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THE PROWL

On the Prowl for the Truth

THE PROWL

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THE PROWL

Teacher Profile: Ms. Allen

Teacher Profile: Ms. Allen
  • Teacher Name: Ms. Allen 


  • Teacher subject: History (Intro to AP World, Virginia History, US History)


  • Number of years teaching: 7 classroom years, 2 year SPED assistant, 9 years at LCPS

 

Q: What made you want to switch careers from a publisher and manager to a teacher?

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A: So, truth be told, I always wanted to be a teacher when I was a kid, and my sister had become a teacher when I was young. And so in my 20’s, I wanted to go ahead and take classes and start being a teacher, but I realized it wasn’t the right time for me. And then I got to the point where when I was self employed, I was working odd hours, so I started volunteering my time in schools, and that made me really realize that this was something that I did want to pursue at some point. So I waited until the timing was right for me, but I always wanted to give back to my community in some way and I felt the best way that I could give back to my community as a second career was teaching. So that’s kind of what drove me and so what I started to do was sub more. And then once I started to serve more, I realized I needed to go get an assistant teaching position to see if I actually would like being in it in the school. And I realized I did so that’s why I went ahead and pursued another degree.

 

Q: What are some reasons why you sponsor Indy’s Girl Up?

A: When I got here, they asked me to start the national English Honor Society club. So I started that, and that was a lot of like, kind of administrative work. And I had several students approach me over that year. “Can you sponsor this other club? Can you sponsor this club?” And I was like, no, I really can’t. Then COVID hit and I had two students who I loved a lot who were home during COVID, and they reached out to me that summer and they said, “We would like to really start a club where we empower girls and women in our communities,” and that spoke to me because I like to give back to society and I like people who want to also give back to society. So I want people to help other people in the community. Once I was asked about a club where we were actually going to do outreach into the community, I was all on board because that made a difference and an impact locally and that is what I believe is kind of our civic duty to do as well as the right thing to do.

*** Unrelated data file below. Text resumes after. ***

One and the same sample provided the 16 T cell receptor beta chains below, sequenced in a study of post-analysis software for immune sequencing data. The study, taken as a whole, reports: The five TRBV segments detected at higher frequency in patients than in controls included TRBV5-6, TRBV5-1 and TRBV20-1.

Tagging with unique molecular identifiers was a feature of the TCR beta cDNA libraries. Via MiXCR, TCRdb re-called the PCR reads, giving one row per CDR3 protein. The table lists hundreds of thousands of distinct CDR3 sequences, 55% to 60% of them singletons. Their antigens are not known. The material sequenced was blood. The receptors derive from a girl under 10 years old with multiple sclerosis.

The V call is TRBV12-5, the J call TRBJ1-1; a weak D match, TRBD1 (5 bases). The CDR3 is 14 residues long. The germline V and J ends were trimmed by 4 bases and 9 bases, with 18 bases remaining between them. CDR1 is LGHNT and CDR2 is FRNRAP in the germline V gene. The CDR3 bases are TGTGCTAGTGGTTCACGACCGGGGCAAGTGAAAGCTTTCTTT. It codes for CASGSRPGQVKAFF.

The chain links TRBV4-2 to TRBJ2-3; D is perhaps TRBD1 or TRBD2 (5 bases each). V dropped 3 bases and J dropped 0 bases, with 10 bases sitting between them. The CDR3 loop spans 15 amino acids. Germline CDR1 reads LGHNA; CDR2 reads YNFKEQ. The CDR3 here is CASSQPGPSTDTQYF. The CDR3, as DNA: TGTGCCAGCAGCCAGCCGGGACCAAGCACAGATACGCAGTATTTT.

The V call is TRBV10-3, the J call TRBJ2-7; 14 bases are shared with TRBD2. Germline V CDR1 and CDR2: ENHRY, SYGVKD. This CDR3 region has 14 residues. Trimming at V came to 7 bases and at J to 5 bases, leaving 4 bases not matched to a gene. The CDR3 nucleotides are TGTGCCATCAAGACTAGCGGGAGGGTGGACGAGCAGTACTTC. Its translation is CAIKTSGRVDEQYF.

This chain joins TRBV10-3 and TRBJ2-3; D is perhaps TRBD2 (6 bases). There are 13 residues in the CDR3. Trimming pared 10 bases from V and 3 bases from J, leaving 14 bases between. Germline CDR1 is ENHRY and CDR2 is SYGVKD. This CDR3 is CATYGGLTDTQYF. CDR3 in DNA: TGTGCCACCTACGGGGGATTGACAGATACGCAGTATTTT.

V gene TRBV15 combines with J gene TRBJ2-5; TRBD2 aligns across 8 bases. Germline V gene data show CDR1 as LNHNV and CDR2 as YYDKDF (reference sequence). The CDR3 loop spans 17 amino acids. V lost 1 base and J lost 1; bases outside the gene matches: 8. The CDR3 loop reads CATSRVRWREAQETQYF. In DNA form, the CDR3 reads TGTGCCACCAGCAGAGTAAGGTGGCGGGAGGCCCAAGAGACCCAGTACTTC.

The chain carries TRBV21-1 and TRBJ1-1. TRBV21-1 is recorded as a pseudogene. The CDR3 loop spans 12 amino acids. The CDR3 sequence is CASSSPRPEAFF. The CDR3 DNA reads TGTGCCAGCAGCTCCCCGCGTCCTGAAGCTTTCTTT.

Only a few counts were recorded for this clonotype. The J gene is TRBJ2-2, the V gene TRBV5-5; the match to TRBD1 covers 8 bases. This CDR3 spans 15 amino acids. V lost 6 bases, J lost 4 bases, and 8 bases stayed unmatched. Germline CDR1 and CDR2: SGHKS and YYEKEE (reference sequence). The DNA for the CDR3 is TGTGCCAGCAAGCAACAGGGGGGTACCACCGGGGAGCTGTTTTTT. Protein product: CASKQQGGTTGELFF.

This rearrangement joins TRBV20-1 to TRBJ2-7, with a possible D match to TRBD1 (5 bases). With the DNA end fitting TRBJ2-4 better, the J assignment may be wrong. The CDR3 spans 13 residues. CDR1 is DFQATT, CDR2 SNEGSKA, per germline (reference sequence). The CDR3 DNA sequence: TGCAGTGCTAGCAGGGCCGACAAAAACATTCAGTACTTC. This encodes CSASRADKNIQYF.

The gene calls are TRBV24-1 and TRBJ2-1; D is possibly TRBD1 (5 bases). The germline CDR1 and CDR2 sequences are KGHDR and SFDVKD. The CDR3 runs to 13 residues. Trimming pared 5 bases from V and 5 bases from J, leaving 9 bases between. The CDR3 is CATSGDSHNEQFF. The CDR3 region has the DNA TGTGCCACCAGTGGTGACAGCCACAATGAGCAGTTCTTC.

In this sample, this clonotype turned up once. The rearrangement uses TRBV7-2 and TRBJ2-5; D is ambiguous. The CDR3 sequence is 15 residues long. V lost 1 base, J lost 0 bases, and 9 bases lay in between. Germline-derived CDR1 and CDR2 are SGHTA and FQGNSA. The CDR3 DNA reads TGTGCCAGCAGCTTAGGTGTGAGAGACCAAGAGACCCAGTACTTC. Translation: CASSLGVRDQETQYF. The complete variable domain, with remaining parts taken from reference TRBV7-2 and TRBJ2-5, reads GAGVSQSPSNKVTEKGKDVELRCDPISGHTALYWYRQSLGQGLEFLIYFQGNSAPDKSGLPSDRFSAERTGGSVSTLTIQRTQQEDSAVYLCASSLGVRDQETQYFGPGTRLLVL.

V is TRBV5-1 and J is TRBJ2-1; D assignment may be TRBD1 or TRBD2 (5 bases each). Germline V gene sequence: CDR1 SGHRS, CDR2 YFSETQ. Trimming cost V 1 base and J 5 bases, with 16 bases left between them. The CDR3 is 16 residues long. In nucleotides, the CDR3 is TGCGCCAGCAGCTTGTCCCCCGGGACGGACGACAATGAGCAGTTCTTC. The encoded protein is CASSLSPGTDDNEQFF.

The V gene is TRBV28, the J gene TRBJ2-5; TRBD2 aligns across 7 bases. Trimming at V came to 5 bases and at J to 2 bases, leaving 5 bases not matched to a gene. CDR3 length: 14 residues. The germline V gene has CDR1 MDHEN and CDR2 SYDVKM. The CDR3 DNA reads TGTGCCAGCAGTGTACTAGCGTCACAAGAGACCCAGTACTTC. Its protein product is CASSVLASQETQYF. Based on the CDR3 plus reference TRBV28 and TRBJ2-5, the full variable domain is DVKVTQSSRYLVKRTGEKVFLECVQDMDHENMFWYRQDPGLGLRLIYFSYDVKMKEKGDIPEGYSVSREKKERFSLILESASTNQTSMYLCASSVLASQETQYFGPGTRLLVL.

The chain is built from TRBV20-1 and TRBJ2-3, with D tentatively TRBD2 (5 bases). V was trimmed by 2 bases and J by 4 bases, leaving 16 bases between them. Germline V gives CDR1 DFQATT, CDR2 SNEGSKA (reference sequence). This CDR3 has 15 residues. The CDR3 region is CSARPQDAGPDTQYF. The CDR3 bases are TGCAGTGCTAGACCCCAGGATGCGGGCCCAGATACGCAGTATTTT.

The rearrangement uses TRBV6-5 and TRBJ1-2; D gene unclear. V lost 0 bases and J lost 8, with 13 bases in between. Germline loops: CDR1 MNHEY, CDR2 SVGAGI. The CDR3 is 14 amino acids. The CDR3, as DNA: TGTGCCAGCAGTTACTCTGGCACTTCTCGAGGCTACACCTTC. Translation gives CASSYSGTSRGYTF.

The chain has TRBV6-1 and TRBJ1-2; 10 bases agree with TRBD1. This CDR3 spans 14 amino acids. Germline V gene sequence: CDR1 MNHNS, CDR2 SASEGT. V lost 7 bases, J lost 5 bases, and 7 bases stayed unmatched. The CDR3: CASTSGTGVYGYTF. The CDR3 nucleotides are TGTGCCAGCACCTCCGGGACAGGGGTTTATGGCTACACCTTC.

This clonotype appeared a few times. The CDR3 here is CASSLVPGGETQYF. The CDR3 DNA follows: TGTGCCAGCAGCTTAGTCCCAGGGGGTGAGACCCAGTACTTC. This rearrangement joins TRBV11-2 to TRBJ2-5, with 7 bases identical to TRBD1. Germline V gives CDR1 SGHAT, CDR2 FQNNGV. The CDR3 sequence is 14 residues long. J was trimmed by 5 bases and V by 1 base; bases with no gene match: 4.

Q: What are some aspects of the club that you like the most? 

A: So one of the clubs that I like is that I feel like even though there are clubs that are centered around for just girls, maybe that’s a sports team, or maybe that’s, you know, a social club, where girls could go and at least you know, talk and do things and become friends and have like a social network. I do feel that it’s important for girls to realize that there are a lot of women who came before them, who have really I don’t want to say fought the good fight, but basically fought the good fight to have equal opportunities for women, and then being able to educate other people. That is important. And so our club will actually do outreach such as one year we got a college panel of women who were in different fields, who were in various stages of college, but different colleges. It was on Zoom, but the girls could hear about different majors that were open to them different opportunities that maybe they had never thought about before. And then we arranged for Buta Biberaj, who is our Commonwealth attorney. She’s the first female attorney and the first attorney of a Muslim faith. And so having that diversity speaks to our club. So again, trying to empower girls to see that they could, they could branch out into different fields was really important. And then in addition to that, we do a service project or two every year and one of our biggest service projects is to give wrapped presents to women and children in a shelter and I think that that’s a really powerful thing to do.

 

Q: What is one piece of advice you would give to students to help them become more successful?

A: I would say that I see trends, especially at Independence because it’s a particularly affluent community. And I see kids afraid to take classes that might cause their grade to slip a little bit. And so one of the things that I think is most important about expanding your learning is to take enough chances where you might fail, you might actually not get that grade that you were hoping for, but you learned something about yourself. So my biggest advice would be to take a challenging course, even if it’s not going to be a straight A course for you.

 

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About the Contributor
Abby Kim, junior staff writer
Bio coming soon